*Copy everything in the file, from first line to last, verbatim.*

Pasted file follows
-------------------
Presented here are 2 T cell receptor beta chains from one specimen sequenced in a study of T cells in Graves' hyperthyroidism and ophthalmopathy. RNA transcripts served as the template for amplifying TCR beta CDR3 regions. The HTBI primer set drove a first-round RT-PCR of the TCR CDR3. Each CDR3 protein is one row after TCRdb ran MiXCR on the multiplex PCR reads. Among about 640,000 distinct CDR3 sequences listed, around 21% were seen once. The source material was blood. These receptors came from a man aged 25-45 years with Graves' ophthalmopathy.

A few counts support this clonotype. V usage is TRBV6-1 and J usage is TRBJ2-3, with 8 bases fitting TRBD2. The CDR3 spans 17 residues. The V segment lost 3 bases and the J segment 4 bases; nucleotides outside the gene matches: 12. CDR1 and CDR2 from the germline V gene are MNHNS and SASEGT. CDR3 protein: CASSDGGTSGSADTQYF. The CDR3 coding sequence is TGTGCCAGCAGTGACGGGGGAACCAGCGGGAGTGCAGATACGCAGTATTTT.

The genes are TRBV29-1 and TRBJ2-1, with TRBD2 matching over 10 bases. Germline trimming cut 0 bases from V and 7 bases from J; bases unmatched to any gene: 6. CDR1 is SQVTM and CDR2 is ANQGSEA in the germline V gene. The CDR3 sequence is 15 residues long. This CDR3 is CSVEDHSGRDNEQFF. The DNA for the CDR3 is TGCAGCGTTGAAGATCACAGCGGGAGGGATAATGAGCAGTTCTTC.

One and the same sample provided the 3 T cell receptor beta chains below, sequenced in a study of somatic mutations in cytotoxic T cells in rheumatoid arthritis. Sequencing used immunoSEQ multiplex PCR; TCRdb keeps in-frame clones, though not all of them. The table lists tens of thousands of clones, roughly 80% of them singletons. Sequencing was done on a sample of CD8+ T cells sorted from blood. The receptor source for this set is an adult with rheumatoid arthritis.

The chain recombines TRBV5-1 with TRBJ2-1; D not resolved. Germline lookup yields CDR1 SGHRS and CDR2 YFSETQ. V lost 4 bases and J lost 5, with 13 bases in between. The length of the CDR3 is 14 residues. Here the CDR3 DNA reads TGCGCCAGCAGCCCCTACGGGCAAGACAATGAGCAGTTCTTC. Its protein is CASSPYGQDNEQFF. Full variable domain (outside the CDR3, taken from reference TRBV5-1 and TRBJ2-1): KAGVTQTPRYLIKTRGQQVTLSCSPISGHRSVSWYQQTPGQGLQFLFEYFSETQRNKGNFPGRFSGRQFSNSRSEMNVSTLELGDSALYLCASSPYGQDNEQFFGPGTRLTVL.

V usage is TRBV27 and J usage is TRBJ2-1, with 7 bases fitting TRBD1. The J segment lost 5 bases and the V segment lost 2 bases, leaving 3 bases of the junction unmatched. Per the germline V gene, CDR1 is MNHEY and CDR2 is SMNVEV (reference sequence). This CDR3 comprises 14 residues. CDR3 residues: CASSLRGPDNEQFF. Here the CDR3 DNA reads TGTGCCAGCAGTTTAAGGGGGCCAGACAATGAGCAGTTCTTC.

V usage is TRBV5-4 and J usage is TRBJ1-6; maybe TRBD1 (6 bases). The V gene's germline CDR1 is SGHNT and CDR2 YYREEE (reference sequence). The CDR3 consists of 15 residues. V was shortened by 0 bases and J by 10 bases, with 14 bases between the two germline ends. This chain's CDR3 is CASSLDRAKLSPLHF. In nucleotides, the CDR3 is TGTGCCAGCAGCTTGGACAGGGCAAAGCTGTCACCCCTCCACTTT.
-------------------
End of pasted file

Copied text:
Presented here are 2 T cell receptor beta chains from one specimen sequenced in a study of T cells in Graves' hyperthyroidism and ophthalmopathy. RNA transcripts served as the template for amplifying TCR beta CDR3 regions. The HTBI primer set drove a first-round RT-PCR of the TCR CDR3. Each CDR3 protein is one row after TCRdb ran MiXCR on the multiplex PCR reads. Among about 640,000 distinct CDR3 sequences listed, around 21% were seen once. The source material was blood. These receptors came from a man aged 25-45 years with Graves' ophthalmopathy.

A few counts support this clonotype. V usage is TRBV6-1 and J usage is TRBJ2-3, with 8 bases fitting TRBD2. The CDR3 spans 17 residues. The V segment lost 3 bases and the J segment 4 bases; nucleotides outside the gene matches: 12. CDR1 and CDR2 from the germline V gene are MNHNS and SASEGT. CDR3 protein: CASSDGGTSGSADTQYF. The CDR3 coding sequence is TGTGCCAGCAGTGACGGGGGAACCAGCGGGAGTGCAGATACGCAGTATTTT.

The genes are TRBV29-1 and TRBJ2-1, with TRBD2 matching over 10 bases. Germline trimming cut 0 bases from V and 7 bases from J; bases unmatched to any gene: 6. CDR1 is SQVTM and CDR2 is ANQGSEA in the germline V gene. The CDR3 sequence is 15 residues long. This CDR3 is CSVEDHSGRDNEQFF. The DNA for the CDR3 is TGCAGCGTTGAAGATCACAGCGGGAGGGATAATGAGCAGTTCTTC.

One and the same sample provided the 3 T cell receptor beta chains below, sequenced in a study of somatic mutations in cytotoxic T cells in rheumatoid arthritis. Sequencing used immunoSEQ multiplex PCR; TCRdb keeps in-frame clones, though not all of them. The table lists tens of thousands of clones, roughly 80% of them singletons. Sequencing was done on a sample of CD8+ T cells sorted from blood. The receptor source for this set is an adult with rheumatoid arthritis.

The chain recombines TRBV5-1 with TRBJ2-1; D not resolved. Germline lookup yields CDR1 SGHRS and CDR2 YFSETQ. V lost 4 bases and J lost 5, with 13 bases in between. The length of the CDR3 is 14 residues. Here the CDR3 DNA reads TGCGCCAGCAGCCCCTACGGGCAAGACAATGAGCAGTTCTTC. Its protein is CASSPYGQDNEQFF. Full variable domain (outside the CDR3, taken from reference TRBV5-1 and TRBJ2-1): KAGVTQTPRYLIKTRGQQVTLSCSPISGHRSVSWYQQTPGQGLQFLFEYFSETQRNKGNFPGRFSGRQFSNSRSEMNVSTLELGDSALYLCASSPYGQDNEQFFGPGTRLTVL.

V usage is TRBV27 and J usage is TRBJ2-1, with 7 bases fitting TRBD1. The J segment lost 5 bases and the V segment lost 2 bases, leaving 3 bases of the junction unmatched. Per the germline V gene, CDR1 is MNHEY and CDR2 is SMNVEV (reference sequence). This CDR3 comprises 14 residues. CDR3 residues: CASSLRGPDNEQFF. Here the CDR3 DNA reads TGTGCCAGCAGTTTAAGGGGGCCAGACAATGAGCAGTTCTTC.

V usage is TRBV5-4 and J usage is TRBJ1-6; maybe TRBD1 (6 bases). The V gene's germline CDR1 is SGHNT and CDR2 YYREEE (reference sequence). The CDR3 consists of 15 residues. V was shortened by 0 bases and J by 10 bases, with 14 bases between the two germline ends. This chain's CDR3 is CASSLDRAKLSPLHF. In nucleotides, the CDR3 is TGTGCCAGCAGCTTGGACAGGGCAAAGCTGTCACCCCTCCACTTT.